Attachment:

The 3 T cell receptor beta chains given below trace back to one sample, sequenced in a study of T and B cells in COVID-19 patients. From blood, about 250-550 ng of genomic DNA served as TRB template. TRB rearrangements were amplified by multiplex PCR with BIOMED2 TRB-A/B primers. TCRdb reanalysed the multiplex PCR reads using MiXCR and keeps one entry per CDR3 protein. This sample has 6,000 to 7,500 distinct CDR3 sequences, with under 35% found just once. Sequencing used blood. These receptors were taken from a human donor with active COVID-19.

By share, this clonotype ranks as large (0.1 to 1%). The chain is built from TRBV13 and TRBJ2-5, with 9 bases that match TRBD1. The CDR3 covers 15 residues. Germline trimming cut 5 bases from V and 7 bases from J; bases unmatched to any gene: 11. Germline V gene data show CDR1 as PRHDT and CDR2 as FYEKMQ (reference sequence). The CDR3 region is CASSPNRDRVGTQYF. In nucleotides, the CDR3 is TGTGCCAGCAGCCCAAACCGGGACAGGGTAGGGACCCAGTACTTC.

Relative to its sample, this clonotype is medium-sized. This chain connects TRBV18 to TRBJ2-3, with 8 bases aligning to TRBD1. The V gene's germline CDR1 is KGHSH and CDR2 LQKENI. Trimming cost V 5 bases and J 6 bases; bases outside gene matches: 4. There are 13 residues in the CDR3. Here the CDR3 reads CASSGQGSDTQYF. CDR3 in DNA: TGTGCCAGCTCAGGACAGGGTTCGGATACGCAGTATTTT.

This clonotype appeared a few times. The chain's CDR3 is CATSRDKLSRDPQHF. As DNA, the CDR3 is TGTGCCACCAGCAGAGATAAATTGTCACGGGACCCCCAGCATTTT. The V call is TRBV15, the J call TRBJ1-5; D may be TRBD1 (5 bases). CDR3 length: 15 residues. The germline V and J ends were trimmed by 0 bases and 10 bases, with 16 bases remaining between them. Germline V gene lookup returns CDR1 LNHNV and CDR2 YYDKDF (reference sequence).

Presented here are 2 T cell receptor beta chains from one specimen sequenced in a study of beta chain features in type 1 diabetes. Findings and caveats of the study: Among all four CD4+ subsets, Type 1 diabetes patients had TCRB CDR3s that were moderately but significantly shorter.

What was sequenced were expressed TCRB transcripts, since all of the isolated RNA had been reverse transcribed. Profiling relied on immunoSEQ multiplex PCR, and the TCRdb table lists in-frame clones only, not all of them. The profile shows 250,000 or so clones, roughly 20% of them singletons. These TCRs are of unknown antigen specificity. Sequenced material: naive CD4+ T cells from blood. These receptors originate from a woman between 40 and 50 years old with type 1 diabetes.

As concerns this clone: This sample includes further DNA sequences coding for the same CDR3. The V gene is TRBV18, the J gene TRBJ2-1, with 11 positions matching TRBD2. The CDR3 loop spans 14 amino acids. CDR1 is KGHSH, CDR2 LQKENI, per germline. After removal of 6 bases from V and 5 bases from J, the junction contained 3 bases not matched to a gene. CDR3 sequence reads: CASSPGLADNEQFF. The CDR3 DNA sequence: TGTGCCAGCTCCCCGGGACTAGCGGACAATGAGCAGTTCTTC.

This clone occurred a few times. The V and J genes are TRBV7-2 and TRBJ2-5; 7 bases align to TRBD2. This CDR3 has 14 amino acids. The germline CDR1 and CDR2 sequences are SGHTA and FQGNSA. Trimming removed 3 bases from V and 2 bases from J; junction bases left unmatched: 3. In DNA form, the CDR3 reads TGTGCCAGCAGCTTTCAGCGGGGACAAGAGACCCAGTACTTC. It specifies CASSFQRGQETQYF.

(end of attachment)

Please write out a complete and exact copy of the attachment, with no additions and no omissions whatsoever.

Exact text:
The 3 T cell receptor beta chains given below trace back to one sample, sequenced in a study of T and B cells in COVID-19 patients. From blood, about 250-550 ng of genomic DNA served as TRB template. TRB rearrangements were amplified by multiplex PCR with BIOMED2 TRB-A/B primers. TCRdb reanalysed the multiplex PCR reads using MiXCR and keeps one entry per CDR3 protein. This sample has 6,000 to 7,500 distinct CDR3 sequences, with under 35% found just once. Sequencing used blood. These receptors were taken from a human donor with active COVID-19.

By share, this clonotype ranks as large (0.1 to 1%). The chain is built from TRBV13 and TRBJ2-5, with 9 bases that match TRBD1. The CDR3 covers 15 residues. Germline trimming cut 5 bases from V and 7 bases from J; bases unmatched to any gene: 11. Germline V gene data show CDR1 as PRHDT and CDR2 as FYEKMQ (reference sequence). The CDR3 region is CASSPNRDRVGTQYF. In nucleotides, the CDR3 is TGTGCCAGCAGCCCAAACCGGGACAGGGTAGGGACCCAGTACTTC.

Relative to its sample, this clonotype is medium-sized. This chain connects TRBV18 to TRBJ2-3, with 8 bases aligning to TRBD1. The V gene's germline CDR1 is KGHSH and CDR2 LQKENI. Trimming cost V 5 bases and J 6 bases; bases outside gene matches: 4. There are 13 residues in the CDR3. Here the CDR3 reads CASSGQGSDTQYF. CDR3 in DNA: TGTGCCAGCTCAGGACAGGGTTCGGATACGCAGTATTTT.

This clonotype appeared a few times. The chain's CDR3 is CATSRDKLSRDPQHF. As DNA, the CDR3 is TGTGCCACCAGCAGAGATAAATTGTCACGGGACCCCCAGCATTTT. The V call is TRBV15, the J call TRBJ1-5; D may be TRBD1 (5 bases). CDR3 length: 15 residues. The germline V and J ends were trimmed by 0 bases and 10 bases, with 16 bases remaining between them. Germline V gene lookup returns CDR1 LNHNV and CDR2 YYDKDF (reference sequence).

Presented here are 2 T cell receptor beta chains from one specimen sequenced in a study of beta chain features in type 1 diabetes. Findings and caveats of the study: Among all four CD4+ subsets, Type 1 diabetes patients had TCRB CDR3s that were moderately but significantly shorter.

What was sequenced were expressed TCRB transcripts, since all of the isolated RNA had been reverse transcribed. Profiling relied on immunoSEQ multiplex PCR, and the TCRdb table lists in-frame clones only, not all of them. The profile shows 250,000 or so clones, roughly 20% of them singletons. These TCRs are of unknown antigen specificity. Sequenced material: naive CD4+ T cells from blood. These receptors originate from a woman between 40 and 50 years old with type 1 diabetes.

As concerns this clone: This sample includes further DNA sequences coding for the same CDR3. The V gene is TRBV18, the J gene TRBJ2-1, with 11 positions matching TRBD2. The CDR3 loop spans 14 amino acids. CDR1 is KGHSH, CDR2 LQKENI, per germline. After removal of 6 bases from V and 5 bases from J, the junction contained 3 bases not matched to a gene. CDR3 sequence reads: CASSPGLADNEQFF. The CDR3 DNA sequence: TGTGCCAGCTCCCCGGGACTAGCGGACAATGAGCAGTTCTTC.

This clone occurred a few times. The V and J genes are TRBV7-2 and TRBJ2-5; 7 bases align to TRBD2. This CDR3 has 14 amino acids. The germline CDR1 and CDR2 sequences are SGHTA and FQGNSA. Trimming removed 3 bases from V and 2 bases from J; junction bases left unmatched: 3. In DNA form, the CDR3 reads TGTGCCAGCAGCTTTCAGCGGGGACAAGAGACCCAGTACTTC. It specifies CASSFQRGQETQYF.